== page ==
Bitten by the Bird Watching Bug

Are you a bird watcher?

A lesson learned

It started simply with a wild bird feeder hanging from a deck hanger. It was, maybe, two hours before the squirrel found this source of new food. It shared the knowledge with its pals, and the birds rarely had an opportunity to dine, but squirrels were getting fat.

A New Feeder

Lesson learned with some research was squirrels can jump some ten feet, and everyone knows how well they climb. Any feeder must either be a squirrel-proof model or be placed away from fences, tables, chairs, or other places a squirrel can use to jump to the feeder. Any pole used to hang feeders need a baffle to prevent climbing.

The deck feeder was replaced with a squirrel-proof model found at Lowes. The squirrels worked to get the feed from it and failed. The birds came when the squirrels went away.

A trip to the county lawn and garden center for lawn supplies resulted in the purchase of two cartons of suet and a single suet cage. Who would have thought how much squirrels liked suet. Down came the suet hanger.

Lowes has the answer

Lowes to the birds rescue again with a squirrel-proof suet cage which holds two suet cakes. Squirrels tested it shortly after it was hung from a multi-arm pole in the yard. The cage effectively prevented squirrels and very large birds from the cakes. Birds, especially woodpeckers, loved the suet.

Bitten by the bird watching bug, it was time to visit Wild Birds. Soon, a pole with two arms was in a place away from squirrel launching points. The old feeder went on one arm and the second hosted a finch feeder. The squirrel proof feeder remained on the deck crook. A squirrel baffle on the pole keeps them from the pole feeders. It didn’t take long for the birds to start coming.


The deck feeder has sunflower seeds. The pole feeders have appropriate feed in the wild bird feeder and finch feeder. There are days when every perch on all the feeders are occupied. Occasionally, there are birds on the ground or waiting in the trees for their chance at a spot on a feeder.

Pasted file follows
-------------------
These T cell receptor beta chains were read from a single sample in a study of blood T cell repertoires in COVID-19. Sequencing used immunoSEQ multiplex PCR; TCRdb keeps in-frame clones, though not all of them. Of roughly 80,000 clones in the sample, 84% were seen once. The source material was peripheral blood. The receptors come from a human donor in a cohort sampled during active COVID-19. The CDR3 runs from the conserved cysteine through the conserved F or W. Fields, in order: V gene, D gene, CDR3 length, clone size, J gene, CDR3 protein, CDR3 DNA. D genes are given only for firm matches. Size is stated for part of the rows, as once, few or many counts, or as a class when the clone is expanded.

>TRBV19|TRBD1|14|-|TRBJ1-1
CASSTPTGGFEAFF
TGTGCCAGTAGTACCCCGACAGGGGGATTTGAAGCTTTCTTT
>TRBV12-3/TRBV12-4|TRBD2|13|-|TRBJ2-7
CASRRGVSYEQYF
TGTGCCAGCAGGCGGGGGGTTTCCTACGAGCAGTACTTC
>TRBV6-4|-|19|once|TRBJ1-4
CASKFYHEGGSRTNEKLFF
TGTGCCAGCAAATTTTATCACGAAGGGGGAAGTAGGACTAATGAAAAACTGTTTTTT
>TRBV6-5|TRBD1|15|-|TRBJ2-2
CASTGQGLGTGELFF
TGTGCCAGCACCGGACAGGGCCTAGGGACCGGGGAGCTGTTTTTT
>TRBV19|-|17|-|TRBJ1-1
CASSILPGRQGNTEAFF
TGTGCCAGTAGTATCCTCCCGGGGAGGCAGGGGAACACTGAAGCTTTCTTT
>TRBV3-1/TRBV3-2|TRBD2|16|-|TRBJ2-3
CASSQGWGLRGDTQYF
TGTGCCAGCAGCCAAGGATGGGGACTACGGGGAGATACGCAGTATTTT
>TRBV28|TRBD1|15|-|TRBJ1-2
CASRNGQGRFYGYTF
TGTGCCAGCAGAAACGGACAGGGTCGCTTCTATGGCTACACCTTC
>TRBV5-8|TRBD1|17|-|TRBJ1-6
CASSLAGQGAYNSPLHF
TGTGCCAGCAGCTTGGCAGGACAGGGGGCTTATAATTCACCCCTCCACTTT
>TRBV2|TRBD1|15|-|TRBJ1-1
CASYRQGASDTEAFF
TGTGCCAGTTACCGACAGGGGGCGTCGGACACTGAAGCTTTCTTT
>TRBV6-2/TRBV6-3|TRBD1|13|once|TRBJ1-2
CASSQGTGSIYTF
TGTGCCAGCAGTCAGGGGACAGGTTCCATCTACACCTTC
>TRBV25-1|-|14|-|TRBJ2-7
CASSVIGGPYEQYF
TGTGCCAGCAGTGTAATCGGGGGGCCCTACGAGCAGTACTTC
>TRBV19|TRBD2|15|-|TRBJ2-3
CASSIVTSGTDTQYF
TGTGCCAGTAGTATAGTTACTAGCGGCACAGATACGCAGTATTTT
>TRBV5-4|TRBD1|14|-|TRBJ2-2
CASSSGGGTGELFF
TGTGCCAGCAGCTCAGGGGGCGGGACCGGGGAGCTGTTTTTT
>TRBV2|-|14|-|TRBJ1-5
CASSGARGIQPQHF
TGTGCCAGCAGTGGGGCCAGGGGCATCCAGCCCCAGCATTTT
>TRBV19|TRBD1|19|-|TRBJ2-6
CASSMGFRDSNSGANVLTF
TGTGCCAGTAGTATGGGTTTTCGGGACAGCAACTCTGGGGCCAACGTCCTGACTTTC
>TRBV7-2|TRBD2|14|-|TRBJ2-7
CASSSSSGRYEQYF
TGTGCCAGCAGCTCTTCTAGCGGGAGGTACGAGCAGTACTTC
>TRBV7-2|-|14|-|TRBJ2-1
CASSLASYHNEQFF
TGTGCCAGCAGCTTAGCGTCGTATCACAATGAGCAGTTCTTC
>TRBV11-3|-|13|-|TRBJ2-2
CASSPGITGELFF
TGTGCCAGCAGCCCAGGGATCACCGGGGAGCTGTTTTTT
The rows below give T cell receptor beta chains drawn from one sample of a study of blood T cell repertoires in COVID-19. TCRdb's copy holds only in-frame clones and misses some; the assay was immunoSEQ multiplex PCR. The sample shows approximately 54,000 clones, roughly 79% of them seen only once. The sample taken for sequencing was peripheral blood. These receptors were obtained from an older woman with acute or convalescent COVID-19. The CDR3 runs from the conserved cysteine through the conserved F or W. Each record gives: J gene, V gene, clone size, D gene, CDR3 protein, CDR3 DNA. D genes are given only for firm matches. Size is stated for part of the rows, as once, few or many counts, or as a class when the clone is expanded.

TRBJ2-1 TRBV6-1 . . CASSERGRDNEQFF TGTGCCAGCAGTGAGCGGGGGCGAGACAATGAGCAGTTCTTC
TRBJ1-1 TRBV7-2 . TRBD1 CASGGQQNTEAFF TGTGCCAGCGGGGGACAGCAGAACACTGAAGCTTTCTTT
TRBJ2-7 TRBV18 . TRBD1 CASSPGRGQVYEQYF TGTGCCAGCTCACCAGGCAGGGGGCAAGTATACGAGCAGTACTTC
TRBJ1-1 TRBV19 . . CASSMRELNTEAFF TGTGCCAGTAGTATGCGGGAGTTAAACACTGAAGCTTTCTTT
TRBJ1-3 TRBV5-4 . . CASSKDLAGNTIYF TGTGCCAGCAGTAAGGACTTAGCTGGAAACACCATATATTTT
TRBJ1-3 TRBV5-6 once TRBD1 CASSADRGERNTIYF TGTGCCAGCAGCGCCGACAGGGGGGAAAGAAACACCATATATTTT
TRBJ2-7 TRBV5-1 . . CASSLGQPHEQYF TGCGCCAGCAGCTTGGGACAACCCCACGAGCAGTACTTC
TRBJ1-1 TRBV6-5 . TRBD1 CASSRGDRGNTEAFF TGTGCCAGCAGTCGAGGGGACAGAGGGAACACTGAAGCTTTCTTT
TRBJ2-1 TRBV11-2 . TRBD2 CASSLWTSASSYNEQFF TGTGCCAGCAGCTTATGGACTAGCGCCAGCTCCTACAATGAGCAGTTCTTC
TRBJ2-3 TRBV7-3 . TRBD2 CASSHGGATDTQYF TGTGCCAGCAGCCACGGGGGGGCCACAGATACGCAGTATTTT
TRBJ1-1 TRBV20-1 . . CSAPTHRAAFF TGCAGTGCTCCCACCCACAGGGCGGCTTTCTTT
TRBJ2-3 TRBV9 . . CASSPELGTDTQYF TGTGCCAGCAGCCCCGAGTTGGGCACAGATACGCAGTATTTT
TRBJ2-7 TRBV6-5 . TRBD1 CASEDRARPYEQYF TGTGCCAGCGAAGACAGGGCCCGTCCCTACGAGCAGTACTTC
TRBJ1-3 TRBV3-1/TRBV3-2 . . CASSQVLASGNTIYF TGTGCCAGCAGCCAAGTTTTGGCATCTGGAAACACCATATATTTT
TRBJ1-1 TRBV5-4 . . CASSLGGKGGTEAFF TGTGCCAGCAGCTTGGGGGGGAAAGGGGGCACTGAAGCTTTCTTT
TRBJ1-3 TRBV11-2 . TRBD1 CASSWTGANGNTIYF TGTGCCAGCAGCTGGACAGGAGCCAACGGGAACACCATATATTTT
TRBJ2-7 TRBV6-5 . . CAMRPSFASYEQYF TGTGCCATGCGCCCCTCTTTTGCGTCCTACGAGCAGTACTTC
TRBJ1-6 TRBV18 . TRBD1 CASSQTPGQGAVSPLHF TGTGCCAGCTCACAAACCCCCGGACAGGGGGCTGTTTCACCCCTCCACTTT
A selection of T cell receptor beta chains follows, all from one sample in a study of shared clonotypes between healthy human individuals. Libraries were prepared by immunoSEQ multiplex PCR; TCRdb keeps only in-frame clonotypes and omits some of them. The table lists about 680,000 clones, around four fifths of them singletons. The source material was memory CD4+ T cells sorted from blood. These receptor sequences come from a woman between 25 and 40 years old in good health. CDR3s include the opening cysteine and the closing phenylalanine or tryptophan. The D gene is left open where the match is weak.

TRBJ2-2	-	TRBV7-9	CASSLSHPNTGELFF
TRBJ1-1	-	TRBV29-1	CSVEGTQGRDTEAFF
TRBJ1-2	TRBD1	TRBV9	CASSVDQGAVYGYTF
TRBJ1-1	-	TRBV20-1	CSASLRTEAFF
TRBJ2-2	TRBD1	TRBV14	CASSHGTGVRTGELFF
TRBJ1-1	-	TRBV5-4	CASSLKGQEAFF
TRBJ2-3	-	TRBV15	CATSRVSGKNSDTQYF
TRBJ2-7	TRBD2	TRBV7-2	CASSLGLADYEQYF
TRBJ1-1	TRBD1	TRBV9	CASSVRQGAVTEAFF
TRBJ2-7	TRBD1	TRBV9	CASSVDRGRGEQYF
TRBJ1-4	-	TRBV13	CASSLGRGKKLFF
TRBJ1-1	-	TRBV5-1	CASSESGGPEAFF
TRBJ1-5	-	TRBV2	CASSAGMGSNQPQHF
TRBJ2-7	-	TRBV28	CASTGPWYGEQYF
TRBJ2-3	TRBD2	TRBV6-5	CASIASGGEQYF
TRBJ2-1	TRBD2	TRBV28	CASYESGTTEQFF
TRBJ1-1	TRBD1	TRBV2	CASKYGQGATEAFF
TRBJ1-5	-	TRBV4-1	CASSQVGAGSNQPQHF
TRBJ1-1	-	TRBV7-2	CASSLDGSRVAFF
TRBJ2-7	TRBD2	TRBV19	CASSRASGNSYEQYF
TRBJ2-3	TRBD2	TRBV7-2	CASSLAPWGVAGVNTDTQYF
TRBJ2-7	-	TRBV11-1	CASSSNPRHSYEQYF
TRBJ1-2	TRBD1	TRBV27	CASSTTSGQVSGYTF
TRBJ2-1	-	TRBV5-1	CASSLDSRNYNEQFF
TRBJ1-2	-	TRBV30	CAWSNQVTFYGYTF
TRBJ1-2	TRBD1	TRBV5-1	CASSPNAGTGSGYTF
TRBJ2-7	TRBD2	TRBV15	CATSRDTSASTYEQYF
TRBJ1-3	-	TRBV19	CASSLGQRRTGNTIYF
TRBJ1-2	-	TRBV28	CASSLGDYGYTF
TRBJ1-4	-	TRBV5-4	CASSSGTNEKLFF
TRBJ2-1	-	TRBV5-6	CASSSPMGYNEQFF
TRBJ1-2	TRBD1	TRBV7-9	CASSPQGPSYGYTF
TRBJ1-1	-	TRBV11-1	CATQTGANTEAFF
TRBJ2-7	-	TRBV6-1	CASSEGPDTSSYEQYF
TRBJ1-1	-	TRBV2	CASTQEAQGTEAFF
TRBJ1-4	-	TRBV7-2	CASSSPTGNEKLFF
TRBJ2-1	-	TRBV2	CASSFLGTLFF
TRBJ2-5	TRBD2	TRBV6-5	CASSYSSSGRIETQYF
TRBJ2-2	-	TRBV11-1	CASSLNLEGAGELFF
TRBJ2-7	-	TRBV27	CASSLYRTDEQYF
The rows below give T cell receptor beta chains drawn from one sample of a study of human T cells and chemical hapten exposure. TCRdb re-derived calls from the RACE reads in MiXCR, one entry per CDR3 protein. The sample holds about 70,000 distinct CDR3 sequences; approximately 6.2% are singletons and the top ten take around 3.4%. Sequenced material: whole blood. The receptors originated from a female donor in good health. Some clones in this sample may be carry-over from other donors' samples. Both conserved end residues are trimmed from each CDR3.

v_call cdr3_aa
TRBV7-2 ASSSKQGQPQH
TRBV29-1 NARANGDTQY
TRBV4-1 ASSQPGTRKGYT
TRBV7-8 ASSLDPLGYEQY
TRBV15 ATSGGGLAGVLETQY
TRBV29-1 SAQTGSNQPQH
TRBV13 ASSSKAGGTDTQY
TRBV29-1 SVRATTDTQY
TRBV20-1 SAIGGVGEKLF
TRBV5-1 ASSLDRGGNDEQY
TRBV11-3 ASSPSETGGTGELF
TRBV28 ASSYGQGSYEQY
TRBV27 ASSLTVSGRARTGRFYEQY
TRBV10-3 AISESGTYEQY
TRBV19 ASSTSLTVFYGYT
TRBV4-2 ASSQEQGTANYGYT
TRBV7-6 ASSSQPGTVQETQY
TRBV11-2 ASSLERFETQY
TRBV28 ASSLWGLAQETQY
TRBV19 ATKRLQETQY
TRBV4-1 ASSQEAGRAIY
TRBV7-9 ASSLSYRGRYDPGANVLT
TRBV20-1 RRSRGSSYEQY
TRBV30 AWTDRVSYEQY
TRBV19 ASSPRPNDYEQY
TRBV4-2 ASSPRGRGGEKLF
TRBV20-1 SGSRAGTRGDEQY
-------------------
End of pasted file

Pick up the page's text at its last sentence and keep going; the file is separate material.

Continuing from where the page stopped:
Woodpeckers favor the suet. Cardinals fight over access to the sunflower seeds in the deck feeder. Finches flock to the finch feeder, and when it is low or perches all occupied, they dine at the wild bird food feeder.

Male and female cardinals, red-winged blackbirds, doves, goldfinches, house finches, blue jays, red-bellied woodpecker, other finches, and yet unidentified birds have dined in the yard. There are times when twenty or more birds on the feeders or feeding on the ground with the squirrels settling for leftovers.

Can you identify the birds in the pictures in this post? Use the comment form.


  1. In our first winter here, we put out suet and sunflower seeds. I loved watching the birds come down and enjoy the buffet. Then a huge wind storm hit. A few weeks later, as the temps rose and the sun kissed the earth more often, sunflowers began growing all over the yard. Loved it. Thanks for me reminding me. Cheers

    • Dwane

      I am happy it brought forth a nice memory. We may find a yard of sunflowers ourselves. Although, the squirrels and flocks of birds have foraged the yard. Missed seeds would be a surprise.
      Have a great day.

  2. Before kids we had quite the back yard set up to watch birds. I especially liked peanut feeders. The blue jays were super fun to watch.

    We had the yard set up for timid birds on one side and birds like the jays on the other. And you have to switch your seed in the summer or the grackles will eat it all.

    Yep, then came kids 🙂

    • Dwane

      The grandkids who live next door enjoy watching the birds coming to dine. Varieties either share the feeders or wait in the trees. The male cardinals are bright red against the bare limbs. Sometimes we have flocks of migrants briefly filling the yard and dominating the feeders. They don’t stay long.
      Thanks for the warning regarding grackles.
      LOL, kids don’t want to share you with the birds?

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